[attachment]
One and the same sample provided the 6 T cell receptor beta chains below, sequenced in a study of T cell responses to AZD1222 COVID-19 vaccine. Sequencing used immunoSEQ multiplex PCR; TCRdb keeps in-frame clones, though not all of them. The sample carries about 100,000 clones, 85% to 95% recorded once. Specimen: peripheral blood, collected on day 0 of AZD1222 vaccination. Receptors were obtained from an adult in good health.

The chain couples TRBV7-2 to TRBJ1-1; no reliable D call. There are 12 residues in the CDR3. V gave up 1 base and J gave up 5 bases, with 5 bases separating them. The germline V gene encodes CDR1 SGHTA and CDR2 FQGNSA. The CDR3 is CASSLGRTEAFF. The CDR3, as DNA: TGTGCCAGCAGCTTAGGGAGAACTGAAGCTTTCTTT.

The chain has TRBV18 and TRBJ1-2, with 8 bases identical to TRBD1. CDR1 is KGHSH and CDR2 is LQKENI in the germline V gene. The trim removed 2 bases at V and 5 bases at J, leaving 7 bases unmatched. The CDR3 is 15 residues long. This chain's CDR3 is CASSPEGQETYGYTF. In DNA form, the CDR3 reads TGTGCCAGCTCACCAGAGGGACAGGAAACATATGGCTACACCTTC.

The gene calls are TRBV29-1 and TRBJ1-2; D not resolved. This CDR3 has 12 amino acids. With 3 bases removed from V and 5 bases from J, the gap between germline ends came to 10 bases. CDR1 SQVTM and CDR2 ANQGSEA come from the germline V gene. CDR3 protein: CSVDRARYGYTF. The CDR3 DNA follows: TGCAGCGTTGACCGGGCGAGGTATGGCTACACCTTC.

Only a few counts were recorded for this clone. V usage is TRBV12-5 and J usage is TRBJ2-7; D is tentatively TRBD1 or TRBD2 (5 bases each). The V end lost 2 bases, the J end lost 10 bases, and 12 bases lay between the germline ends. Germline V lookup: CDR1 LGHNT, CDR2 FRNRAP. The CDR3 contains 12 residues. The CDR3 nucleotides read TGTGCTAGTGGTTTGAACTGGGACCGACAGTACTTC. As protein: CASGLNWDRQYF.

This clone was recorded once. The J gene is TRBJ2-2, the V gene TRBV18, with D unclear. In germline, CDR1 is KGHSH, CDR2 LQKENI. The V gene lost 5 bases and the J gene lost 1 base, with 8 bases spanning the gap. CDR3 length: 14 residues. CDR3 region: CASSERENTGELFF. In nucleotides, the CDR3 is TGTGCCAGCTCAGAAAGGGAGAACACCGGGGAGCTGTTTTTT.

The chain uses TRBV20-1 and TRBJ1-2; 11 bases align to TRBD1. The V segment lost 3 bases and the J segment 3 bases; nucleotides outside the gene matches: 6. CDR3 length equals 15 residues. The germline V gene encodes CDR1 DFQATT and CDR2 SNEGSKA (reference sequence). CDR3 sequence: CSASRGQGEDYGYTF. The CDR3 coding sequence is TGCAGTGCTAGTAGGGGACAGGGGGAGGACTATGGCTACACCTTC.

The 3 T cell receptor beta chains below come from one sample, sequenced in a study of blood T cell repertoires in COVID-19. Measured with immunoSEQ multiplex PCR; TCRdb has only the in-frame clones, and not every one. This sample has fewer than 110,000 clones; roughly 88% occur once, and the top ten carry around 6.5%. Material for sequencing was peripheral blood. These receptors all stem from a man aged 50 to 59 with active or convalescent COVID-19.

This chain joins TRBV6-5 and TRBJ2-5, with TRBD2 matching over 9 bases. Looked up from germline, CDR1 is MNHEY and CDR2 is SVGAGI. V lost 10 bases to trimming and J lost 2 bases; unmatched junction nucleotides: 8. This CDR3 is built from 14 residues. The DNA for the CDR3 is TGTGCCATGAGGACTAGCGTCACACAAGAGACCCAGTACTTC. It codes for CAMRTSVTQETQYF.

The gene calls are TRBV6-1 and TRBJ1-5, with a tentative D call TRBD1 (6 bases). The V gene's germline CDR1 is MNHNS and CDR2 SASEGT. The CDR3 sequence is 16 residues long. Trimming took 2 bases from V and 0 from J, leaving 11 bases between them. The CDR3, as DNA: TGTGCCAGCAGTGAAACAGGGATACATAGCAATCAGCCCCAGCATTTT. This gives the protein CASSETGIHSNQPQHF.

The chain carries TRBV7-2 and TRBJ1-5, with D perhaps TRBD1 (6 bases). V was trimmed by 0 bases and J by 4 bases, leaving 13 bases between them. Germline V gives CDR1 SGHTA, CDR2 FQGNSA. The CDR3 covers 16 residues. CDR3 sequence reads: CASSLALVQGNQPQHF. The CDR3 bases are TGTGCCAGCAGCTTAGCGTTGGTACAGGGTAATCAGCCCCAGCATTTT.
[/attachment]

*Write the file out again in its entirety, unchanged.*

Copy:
One and the same sample provided the 6 T cell receptor beta chains below, sequenced in a study of T cell responses to AZD1222 COVID-19 vaccine. Sequencing used immunoSEQ multiplex PCR; TCRdb keeps in-frame clones, though not all of them. The sample carries about 100,000 clones, 85% to 95% recorded once. Specimen: peripheral blood, collected on day 0 of AZD1222 vaccination. Receptors were obtained from an adult in good health.

The chain couples TRBV7-2 to TRBJ1-1; no reliable D call. There are 12 residues in the CDR3. V gave up 1 base and J gave up 5 bases, with 5 bases separating them. The germline V gene encodes CDR1 SGHTA and CDR2 FQGNSA. The CDR3 is CASSLGRTEAFF. The CDR3, as DNA: TGTGCCAGCAGCTTAGGGAGAACTGAAGCTTTCTTT.

The chain has TRBV18 and TRBJ1-2, with 8 bases identical to TRBD1. CDR1 is KGHSH and CDR2 is LQKENI in the germline V gene. The trim removed 2 bases at V and 5 bases at J, leaving 7 bases unmatched. The CDR3 is 15 residues long. This chain's CDR3 is CASSPEGQETYGYTF. In DNA form, the CDR3 reads TGTGCCAGCTCACCAGAGGGACAGGAAACATATGGCTACACCTTC.

The gene calls are TRBV29-1 and TRBJ1-2; D not resolved. This CDR3 has 12 amino acids. With 3 bases removed from V and 5 bases from J, the gap between germline ends came to 10 bases. CDR1 SQVTM and CDR2 ANQGSEA come from the germline V gene. CDR3 protein: CSVDRARYGYTF. The CDR3 DNA follows: TGCAGCGTTGACCGGGCGAGGTATGGCTACACCTTC.

Only a few counts were recorded for this clone. V usage is TRBV12-5 and J usage is TRBJ2-7; D is tentatively TRBD1 or TRBD2 (5 bases each). The V end lost 2 bases, the J end lost 10 bases, and 12 bases lay between the germline ends. Germline V lookup: CDR1 LGHNT, CDR2 FRNRAP. The CDR3 contains 12 residues. The CDR3 nucleotides read TGTGCTAGTGGTTTGAACTGGGACCGACAGTACTTC. As protein: CASGLNWDRQYF.

This clone was recorded once. The J gene is TRBJ2-2, the V gene TRBV18, with D unclear. In germline, CDR1 is KGHSH, CDR2 LQKENI. The V gene lost 5 bases and the J gene lost 1 base, with 8 bases spanning the gap. CDR3 length: 14 residues. CDR3 region: CASSERENTGELFF. In nucleotides, the CDR3 is TGTGCCAGCTCAGAAAGGGAGAACACCGGGGAGCTGTTTTTT.

The chain uses TRBV20-1 and TRBJ1-2; 11 bases align to TRBD1. The V segment lost 3 bases and the J segment 3 bases; nucleotides outside the gene matches: 6. CDR3 length equals 15 residues. The germline V gene encodes CDR1 DFQATT and CDR2 SNEGSKA (reference sequence). CDR3 sequence: CSASRGQGEDYGYTF. The CDR3 coding sequence is TGCAGTGCTAGTAGGGGACAGGGGGAGGACTATGGCTACACCTTC.

The 3 T cell receptor beta chains below come from one sample, sequenced in a study of blood T cell repertoires in COVID-19. Measured with immunoSEQ multiplex PCR; TCRdb has only the in-frame clones, and not every one. This sample has fewer than 110,000 clones; roughly 88% occur once, and the top ten carry around 6.5%. Material for sequencing was peripheral blood. These receptors all stem from a man aged 50 to 59 with active or convalescent COVID-19.

This chain joins TRBV6-5 and TRBJ2-5, with TRBD2 matching over 9 bases. Looked up from germline, CDR1 is MNHEY and CDR2 is SVGAGI. V lost 10 bases to trimming and J lost 2 bases; unmatched junction nucleotides: 8. This CDR3 is built from 14 residues. The DNA for the CDR3 is TGTGCCATGAGGACTAGCGTCACACAAGAGACCCAGTACTTC. It codes for CAMRTSVTQETQYF.

The gene calls are TRBV6-1 and TRBJ1-5, with a tentative D call TRBD1 (6 bases). The V gene's germline CDR1 is MNHNS and CDR2 SASEGT. The CDR3 sequence is 16 residues long. Trimming took 2 bases from V and 0 from J, leaving 11 bases between them. The CDR3, as DNA: TGTGCCAGCAGTGAAACAGGGATACATAGCAATCAGCCCCAGCATTTT. This gives the protein CASSETGIHSNQPQHF.

The chain carries TRBV7-2 and TRBJ1-5, with D perhaps TRBD1 (6 bases). V was trimmed by 0 bases and J by 4 bases, leaving 13 bases between them. Germline V gives CDR1 SGHTA, CDR2 FQGNSA. The CDR3 covers 16 residues. CDR3 sequence reads: CASSLALVQGNQPQHF. The CDR3 bases are TGTGCCAGCAGCTTAGCGTTGGTACAGGGTAATCAGCCCCAGCATTTT.